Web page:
Whilst the most recent business and consumer surveys show a sharp fall in confidence in the immediate aftermath of the Brexit vote, it is still too early to conclude that activity has deteriorated. On the business side, the UK Purchasing Managers' Index (PMI), a survey-based indicator of business activity, dipped into contraction territory for both the manufacturing and services sectors. There was particular weakness in the services sector, with its PMI dipping to the lowest since March 2009. The New Business Index also slumped to the lowest since March 2009 and the Employment Index entered contraction for the first time in nearly four years. On the consumer side, the GfK “Brexit special” consumer confidence survey shows the sharpest monthly fall in 21 years. In particular, general economic outlook and Major Purchase Index dropped sizeably. While these indicators point to a high risk of recession in the second half of 2016, it is worth noting that survey data are generally more prone to knee-jerk over-reaction. It is important to focus on how hard data evolves over the next couple of months to gauge the actual economic impact from the Brexit vote.
UK labour market
One reason to be less pessimistic is that the labour market strengthened further in the run-up to the referendum, suggesting fundamentals for consumption remain resilient despite the fall in confidence. There was a 176,000 gain in employment over the three months leading up to May, and the unemployment rate fell to 4.9% which is the lowest since September 2005. While job vacancies continued to hover at near-record high levels (750,000) in May, hiring plans may be put on hold as corporates re-evaluate strategies. While we are likely to see a hiatus in hiring due to uncertainty, it is business-as-usual for now until more clarity is known. As long as the labour market remains resilient, consumption is likely to remain steady and provide a cushion to growth.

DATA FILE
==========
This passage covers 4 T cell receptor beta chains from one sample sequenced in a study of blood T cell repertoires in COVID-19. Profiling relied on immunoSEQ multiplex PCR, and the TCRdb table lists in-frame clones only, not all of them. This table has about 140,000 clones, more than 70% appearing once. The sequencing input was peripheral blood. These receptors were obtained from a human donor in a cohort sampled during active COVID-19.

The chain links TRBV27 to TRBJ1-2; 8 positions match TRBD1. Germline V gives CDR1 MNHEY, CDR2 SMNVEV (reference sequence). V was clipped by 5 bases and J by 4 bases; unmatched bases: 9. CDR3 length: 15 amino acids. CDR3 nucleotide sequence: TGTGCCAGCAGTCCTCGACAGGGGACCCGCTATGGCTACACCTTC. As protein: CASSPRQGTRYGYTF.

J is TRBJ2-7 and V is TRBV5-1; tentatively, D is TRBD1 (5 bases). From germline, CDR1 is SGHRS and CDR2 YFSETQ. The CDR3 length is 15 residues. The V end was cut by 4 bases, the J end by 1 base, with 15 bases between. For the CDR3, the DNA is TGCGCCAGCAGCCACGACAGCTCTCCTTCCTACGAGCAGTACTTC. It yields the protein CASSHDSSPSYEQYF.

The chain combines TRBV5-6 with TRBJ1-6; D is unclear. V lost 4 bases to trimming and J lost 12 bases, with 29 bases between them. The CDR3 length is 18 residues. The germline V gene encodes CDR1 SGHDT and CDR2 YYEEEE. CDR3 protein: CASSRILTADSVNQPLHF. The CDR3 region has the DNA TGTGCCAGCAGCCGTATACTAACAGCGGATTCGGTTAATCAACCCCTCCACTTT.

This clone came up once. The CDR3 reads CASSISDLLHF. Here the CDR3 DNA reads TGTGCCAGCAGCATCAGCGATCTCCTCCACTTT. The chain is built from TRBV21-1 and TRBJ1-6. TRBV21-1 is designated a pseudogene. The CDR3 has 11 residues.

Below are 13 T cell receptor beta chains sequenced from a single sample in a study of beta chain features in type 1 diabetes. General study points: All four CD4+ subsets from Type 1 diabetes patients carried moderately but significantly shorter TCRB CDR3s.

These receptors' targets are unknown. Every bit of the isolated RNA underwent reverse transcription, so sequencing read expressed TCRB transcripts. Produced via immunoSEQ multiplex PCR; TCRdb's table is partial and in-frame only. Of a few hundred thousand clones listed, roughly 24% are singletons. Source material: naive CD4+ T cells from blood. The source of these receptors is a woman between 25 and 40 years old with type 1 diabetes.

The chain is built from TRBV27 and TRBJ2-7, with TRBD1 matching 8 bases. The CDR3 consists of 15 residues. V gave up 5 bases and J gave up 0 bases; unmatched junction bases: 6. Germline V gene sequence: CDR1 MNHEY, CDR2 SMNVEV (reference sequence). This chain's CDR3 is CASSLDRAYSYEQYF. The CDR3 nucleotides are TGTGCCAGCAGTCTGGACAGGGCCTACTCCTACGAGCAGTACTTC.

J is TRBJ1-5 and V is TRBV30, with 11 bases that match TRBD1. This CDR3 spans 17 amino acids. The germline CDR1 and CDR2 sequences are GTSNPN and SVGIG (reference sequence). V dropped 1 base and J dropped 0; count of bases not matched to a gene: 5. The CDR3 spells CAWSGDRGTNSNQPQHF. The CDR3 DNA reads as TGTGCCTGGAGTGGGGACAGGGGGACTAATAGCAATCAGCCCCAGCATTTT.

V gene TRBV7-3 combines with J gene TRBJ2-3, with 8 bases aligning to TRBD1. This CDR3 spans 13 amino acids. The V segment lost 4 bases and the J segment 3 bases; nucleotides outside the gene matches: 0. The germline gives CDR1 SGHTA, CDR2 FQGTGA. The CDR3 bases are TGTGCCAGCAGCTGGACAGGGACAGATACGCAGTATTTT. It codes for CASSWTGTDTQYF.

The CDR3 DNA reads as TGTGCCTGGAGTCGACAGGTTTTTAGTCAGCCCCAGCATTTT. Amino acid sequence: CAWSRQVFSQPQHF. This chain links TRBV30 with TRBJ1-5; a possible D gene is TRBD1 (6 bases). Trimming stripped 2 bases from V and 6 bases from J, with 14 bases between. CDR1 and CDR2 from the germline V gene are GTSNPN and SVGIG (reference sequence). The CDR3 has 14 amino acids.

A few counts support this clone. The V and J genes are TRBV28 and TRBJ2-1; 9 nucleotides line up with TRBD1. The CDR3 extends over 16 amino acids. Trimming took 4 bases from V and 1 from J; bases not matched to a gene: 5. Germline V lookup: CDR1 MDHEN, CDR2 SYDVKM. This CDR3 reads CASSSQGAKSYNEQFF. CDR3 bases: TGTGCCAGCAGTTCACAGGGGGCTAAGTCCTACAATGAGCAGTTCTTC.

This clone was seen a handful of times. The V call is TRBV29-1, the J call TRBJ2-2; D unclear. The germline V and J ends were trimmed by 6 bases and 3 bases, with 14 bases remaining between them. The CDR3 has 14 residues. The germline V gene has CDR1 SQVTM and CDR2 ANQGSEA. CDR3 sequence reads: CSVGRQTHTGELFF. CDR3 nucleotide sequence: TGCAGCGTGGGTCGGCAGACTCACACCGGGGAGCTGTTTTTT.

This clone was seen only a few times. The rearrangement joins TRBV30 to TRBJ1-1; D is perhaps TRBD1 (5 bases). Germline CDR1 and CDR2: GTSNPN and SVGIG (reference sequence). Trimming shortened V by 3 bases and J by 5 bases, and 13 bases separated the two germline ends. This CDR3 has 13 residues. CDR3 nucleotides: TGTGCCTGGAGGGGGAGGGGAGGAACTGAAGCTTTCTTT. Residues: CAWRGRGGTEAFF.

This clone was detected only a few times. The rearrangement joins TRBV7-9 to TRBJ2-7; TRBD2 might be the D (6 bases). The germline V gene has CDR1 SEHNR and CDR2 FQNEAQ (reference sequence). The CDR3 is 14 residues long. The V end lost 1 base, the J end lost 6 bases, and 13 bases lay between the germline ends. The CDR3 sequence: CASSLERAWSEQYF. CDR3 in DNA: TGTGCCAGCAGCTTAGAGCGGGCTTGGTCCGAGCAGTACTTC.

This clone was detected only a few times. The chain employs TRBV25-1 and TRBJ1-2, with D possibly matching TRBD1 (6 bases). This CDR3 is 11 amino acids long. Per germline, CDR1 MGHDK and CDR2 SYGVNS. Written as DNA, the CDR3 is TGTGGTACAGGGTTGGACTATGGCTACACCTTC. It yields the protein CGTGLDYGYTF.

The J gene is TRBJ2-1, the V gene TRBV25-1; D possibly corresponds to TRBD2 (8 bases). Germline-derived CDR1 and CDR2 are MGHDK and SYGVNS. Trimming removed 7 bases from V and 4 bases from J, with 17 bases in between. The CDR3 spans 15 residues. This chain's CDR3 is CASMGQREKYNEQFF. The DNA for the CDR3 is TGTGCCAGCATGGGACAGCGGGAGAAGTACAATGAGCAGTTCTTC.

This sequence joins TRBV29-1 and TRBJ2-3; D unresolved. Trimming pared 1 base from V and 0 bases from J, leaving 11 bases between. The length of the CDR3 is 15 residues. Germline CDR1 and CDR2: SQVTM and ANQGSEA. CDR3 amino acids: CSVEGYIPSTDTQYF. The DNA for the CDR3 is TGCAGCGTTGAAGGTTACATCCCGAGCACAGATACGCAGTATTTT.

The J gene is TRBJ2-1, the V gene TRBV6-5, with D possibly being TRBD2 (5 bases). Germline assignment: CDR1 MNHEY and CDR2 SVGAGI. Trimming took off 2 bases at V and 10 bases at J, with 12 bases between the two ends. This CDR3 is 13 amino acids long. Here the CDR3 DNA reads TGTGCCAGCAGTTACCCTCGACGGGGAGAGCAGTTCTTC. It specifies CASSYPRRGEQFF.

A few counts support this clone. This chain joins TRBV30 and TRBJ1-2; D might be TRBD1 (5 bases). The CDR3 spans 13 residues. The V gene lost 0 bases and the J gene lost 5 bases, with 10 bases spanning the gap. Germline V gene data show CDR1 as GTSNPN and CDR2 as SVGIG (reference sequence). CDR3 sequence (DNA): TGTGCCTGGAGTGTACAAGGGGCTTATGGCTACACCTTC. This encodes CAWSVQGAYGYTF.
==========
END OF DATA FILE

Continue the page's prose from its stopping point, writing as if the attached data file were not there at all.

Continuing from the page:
Unsurprisingly, growth estimates for the UK have been lowered after the Brexit vote, from 1.8% to 1.5% in 2016 and from 2.1% to 0.5% in 2017, respectively.
While we acknowledge that UK growth will slow, we think expectations have turned too pessimistic. There is some evidence that the weaker sterling is helpful in attracting foreign interest in UK assets. Corporates are likely to remain business-as-usual and in wait-and-see mode within the next six to 12 months. Moreover, both monetary and fiscal policy will likely be loosened to support the economy. Hence, UK growth may not slow as drastically as some have pencilled in.
The Brexit vote means the Bank of England (BoE) will remain extremely accommodative in the foreseeable future. A 0.25% rate cut is expected at the Monetary Policy Committee meeting in August, after strong signalling from its July meeting minutes. Unconventional easing will likely be discussed and is possible, but providing a big stimulus package (a rate cut plus an increase in the size of asset purchase program) in August seems a bit premature, especially as the new government is likely to scale back on austerity. We continue to believe inflation risks are increasing in the UK, fuelled by the over 10% fall in sterling and the recovery in energy prices. However, we believe the BoE has an asymmetric view on the risk of inflation, favouring easier policy over an overshoot in inflation. With a more dovish BoE, slowing growth and prolonged uncertainty, we think sterling is susceptible to further weakness.